From your description it does not sound like this is a bearing wall, having said that don't go rip it out just yet...
When you say "rafter directly above nailed to the toplate" is it safe to assume you mean a "joist" nailed to your top plate?
Rafters run on an angle and support your roof deck.
Joists run horizontally and support your ceiling, attic.
If the wall is running parallel to the joist and is located underneath it the only load on the wall is probably incidental.
Typicaly ranchers and cape cods are constructed with either a load bearing block wall or I-beam running down the center of the basement directly underneath the ridgeline of the roof.
On the first floor a bearing wall runs down the center of the house on top of that support structure and again directly under the ridgeline.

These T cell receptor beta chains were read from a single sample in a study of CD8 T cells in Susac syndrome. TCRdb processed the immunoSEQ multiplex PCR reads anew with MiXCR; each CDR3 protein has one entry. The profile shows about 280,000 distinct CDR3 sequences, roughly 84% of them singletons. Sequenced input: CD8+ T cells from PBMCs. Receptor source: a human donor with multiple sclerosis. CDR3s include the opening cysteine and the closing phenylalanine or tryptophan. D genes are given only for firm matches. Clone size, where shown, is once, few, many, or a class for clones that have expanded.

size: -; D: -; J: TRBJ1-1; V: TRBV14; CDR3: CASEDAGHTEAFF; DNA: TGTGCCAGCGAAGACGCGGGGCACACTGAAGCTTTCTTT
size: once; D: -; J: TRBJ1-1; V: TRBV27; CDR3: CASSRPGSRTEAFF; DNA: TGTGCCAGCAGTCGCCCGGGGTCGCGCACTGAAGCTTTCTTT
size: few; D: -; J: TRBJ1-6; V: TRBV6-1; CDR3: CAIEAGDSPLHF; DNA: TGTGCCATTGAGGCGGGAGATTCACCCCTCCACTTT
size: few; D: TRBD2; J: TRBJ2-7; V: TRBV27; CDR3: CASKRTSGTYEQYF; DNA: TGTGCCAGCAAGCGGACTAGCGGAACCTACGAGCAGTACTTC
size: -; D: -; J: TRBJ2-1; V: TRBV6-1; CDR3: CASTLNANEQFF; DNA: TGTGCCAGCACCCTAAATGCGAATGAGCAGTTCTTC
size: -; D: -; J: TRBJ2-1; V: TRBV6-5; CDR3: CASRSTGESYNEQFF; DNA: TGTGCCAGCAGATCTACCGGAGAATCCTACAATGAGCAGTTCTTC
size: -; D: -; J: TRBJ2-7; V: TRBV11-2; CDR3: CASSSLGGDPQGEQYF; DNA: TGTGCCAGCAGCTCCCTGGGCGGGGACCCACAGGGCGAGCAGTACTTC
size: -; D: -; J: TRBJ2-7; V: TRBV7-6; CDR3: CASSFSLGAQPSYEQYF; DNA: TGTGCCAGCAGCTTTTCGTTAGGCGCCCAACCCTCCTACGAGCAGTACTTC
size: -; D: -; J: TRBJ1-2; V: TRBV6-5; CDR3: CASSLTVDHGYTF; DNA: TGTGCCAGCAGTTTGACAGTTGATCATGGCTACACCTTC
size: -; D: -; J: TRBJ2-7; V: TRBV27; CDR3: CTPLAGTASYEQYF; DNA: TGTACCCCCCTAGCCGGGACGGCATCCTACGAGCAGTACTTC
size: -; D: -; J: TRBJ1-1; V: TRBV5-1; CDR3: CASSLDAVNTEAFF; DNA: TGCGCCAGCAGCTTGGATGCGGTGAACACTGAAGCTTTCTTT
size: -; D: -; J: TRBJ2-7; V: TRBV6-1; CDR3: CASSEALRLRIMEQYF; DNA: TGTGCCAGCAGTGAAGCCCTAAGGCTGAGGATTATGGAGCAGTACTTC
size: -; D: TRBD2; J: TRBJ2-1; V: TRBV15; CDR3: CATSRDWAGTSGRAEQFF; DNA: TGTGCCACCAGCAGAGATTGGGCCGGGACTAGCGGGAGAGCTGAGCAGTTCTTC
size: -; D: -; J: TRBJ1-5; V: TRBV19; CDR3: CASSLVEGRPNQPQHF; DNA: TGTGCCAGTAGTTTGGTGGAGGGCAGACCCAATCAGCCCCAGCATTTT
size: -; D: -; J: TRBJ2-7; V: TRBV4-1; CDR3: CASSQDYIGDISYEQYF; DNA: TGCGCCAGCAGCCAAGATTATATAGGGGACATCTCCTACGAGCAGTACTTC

The joists on each floor of the house run from an exterior wall, perpendicular to the roof ridge/center support wall and sit on the center support wall.
Here's a quick drawing:
In this type of scenario if there were an interior wall located underneath either of those ceiling joists and running in the same direction it should not be a bearing wall.
On the other hand there could be some unusual circumstance that would be transfering roof load onto the joist. You would see some type of vertical or angled framing member running from a rafter or the ridge pole(if there is one) down onto the joist.